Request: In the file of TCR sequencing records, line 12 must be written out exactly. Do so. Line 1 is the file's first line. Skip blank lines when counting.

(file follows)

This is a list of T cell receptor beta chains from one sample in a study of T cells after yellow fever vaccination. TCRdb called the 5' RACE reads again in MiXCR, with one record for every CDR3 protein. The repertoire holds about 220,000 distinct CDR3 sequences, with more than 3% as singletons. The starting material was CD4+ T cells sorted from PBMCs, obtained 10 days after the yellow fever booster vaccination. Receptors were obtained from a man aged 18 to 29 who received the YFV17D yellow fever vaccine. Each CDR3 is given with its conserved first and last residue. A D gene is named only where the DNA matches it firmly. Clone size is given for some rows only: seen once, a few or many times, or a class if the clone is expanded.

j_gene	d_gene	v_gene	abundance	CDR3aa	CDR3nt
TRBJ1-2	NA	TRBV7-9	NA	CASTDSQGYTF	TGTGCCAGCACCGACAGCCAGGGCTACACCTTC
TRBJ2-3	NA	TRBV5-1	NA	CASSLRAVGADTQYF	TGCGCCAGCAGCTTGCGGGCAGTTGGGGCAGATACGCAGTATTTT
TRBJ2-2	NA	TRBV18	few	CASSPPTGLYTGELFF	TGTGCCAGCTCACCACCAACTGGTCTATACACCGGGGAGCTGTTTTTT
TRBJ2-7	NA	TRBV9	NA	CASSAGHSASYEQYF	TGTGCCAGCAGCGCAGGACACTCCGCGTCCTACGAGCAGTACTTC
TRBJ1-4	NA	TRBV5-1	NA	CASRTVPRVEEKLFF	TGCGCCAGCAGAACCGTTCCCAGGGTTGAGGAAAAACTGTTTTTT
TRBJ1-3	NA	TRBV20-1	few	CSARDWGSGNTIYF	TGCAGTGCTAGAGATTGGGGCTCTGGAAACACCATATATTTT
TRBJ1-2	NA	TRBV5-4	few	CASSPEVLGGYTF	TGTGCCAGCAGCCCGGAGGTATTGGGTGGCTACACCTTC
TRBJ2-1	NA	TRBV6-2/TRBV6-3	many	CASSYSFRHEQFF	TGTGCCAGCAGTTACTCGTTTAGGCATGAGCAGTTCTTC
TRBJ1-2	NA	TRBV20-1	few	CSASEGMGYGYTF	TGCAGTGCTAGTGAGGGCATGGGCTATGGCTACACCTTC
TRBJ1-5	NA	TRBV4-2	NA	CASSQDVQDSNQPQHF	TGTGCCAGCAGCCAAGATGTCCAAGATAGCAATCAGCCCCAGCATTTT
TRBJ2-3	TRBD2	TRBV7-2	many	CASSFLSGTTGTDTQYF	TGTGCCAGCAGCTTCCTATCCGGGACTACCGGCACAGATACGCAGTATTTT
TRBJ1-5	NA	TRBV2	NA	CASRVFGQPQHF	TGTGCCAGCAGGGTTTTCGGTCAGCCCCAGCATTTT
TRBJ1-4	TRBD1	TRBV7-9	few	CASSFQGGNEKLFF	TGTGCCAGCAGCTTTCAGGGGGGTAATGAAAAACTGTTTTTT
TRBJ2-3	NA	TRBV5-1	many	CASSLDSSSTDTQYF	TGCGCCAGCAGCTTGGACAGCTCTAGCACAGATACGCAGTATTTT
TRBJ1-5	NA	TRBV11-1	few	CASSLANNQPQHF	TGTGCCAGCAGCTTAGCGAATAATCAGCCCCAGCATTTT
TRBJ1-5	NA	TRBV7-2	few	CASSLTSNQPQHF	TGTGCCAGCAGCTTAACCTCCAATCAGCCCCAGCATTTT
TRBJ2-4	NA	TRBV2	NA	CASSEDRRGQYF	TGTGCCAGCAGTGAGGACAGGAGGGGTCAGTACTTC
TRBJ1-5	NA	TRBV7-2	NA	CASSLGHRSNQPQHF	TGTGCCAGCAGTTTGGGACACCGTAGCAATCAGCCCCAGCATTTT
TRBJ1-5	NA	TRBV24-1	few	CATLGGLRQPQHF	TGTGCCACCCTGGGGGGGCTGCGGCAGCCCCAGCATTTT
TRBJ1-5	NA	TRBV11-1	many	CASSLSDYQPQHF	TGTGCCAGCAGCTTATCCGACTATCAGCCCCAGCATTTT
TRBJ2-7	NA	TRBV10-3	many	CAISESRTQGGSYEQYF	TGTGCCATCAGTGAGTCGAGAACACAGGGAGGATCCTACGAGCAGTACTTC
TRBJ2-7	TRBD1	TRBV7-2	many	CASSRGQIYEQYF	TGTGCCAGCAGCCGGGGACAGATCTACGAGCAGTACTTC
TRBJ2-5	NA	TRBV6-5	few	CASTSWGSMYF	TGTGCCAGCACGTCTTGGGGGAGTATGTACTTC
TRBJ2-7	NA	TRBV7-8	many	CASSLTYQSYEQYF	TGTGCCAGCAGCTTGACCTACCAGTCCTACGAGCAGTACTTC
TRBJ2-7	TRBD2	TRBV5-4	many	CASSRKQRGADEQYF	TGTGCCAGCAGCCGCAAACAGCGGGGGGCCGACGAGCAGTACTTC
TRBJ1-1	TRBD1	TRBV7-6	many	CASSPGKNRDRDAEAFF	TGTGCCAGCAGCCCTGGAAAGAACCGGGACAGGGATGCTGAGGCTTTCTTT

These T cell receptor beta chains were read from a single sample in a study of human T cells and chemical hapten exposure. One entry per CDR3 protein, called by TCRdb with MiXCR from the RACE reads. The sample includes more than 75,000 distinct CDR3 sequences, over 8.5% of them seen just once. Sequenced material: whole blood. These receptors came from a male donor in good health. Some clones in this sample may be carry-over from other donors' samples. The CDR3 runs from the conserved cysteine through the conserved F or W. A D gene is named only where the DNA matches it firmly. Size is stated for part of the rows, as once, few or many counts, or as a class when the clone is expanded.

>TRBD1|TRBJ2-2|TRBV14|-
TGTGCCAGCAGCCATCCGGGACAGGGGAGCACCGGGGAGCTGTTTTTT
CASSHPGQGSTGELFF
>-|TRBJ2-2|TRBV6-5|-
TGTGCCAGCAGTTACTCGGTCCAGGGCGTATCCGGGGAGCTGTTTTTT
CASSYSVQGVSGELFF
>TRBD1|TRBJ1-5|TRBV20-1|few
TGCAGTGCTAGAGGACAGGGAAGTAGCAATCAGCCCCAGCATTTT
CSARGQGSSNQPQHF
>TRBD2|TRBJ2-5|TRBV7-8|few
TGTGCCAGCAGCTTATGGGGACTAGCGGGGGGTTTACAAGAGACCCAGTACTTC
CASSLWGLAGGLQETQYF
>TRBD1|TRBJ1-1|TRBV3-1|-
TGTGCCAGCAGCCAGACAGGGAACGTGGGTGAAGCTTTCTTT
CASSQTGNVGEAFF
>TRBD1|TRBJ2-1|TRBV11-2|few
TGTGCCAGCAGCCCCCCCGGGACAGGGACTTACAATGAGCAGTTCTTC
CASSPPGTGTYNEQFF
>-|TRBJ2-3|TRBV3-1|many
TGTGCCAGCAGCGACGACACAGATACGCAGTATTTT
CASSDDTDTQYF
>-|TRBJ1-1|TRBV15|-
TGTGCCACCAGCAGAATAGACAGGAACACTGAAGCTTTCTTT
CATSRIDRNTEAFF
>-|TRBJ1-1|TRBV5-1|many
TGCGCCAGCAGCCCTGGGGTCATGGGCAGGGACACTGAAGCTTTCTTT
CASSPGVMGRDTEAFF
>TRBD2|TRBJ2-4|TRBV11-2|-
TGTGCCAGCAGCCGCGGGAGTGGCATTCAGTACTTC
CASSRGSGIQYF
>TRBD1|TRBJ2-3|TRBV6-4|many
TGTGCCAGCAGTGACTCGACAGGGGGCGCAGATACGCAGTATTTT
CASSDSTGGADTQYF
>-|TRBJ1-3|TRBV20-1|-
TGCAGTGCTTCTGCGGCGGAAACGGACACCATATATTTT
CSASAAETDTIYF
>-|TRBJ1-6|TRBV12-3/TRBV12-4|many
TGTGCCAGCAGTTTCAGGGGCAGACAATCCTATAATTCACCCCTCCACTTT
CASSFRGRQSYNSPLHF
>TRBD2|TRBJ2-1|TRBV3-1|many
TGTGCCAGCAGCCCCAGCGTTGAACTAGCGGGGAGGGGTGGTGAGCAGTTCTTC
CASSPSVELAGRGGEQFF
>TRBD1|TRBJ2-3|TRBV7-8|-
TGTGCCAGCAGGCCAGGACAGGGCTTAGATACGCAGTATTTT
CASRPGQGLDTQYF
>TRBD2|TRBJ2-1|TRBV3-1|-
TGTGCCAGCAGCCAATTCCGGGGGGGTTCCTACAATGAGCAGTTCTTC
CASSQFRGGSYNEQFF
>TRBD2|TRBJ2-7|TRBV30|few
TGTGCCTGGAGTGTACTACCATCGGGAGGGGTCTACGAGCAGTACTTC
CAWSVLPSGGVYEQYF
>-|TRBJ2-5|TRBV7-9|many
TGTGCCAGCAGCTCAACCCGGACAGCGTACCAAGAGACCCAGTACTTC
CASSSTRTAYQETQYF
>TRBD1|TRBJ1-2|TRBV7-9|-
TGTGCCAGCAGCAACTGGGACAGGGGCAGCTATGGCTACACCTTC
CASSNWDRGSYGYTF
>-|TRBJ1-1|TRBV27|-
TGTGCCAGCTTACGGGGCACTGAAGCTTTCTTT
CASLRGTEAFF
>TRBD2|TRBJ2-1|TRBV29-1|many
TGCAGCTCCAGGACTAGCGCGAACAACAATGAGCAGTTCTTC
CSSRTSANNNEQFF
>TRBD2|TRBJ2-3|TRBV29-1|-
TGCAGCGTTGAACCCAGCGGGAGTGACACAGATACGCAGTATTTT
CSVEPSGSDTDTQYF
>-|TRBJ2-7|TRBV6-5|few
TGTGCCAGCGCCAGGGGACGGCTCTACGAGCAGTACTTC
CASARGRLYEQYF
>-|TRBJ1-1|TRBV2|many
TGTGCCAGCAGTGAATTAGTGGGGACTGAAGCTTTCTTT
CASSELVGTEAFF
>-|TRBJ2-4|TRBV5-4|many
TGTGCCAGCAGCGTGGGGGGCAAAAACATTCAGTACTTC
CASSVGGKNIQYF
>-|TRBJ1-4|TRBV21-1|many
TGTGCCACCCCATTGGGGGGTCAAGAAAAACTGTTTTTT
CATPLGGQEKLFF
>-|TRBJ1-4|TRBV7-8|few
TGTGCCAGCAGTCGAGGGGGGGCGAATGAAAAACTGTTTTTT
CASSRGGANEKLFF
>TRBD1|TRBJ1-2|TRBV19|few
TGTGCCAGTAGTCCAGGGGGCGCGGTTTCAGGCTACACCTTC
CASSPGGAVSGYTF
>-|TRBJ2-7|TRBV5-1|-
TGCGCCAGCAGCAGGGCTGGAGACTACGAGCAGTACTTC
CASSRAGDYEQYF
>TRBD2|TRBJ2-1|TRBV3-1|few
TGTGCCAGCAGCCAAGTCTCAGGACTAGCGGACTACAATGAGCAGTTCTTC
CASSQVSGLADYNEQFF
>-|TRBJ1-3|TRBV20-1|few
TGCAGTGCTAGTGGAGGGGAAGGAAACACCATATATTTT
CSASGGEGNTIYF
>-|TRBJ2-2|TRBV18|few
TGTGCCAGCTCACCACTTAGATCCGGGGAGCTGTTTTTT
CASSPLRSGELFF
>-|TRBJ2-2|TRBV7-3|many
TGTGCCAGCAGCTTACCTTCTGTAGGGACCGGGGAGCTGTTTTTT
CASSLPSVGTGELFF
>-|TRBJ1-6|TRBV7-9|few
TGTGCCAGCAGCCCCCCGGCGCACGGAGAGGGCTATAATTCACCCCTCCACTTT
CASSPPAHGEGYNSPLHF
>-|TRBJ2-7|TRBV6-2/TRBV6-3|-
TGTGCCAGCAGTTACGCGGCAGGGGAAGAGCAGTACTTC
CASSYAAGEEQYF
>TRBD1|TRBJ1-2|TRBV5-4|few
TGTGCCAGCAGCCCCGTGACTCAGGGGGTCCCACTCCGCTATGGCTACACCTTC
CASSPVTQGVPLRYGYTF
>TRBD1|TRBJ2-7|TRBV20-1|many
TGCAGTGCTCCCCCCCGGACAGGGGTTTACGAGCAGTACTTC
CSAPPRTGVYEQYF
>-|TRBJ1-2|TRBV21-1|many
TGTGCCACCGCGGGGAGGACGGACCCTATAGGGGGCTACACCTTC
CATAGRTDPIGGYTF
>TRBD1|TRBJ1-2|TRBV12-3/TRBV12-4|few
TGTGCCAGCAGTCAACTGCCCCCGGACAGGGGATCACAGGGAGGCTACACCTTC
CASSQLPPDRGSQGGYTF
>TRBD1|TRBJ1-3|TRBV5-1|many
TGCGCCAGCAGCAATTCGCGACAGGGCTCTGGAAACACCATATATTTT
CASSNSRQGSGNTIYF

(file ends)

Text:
TRBJ1-5	NA	TRBV4-2	NA	CASSQDVQDSNQPQHF	TGTGCCAGCAGCCAAGATGTCCAAGATAGCAATCAGCCCCAGCATTTT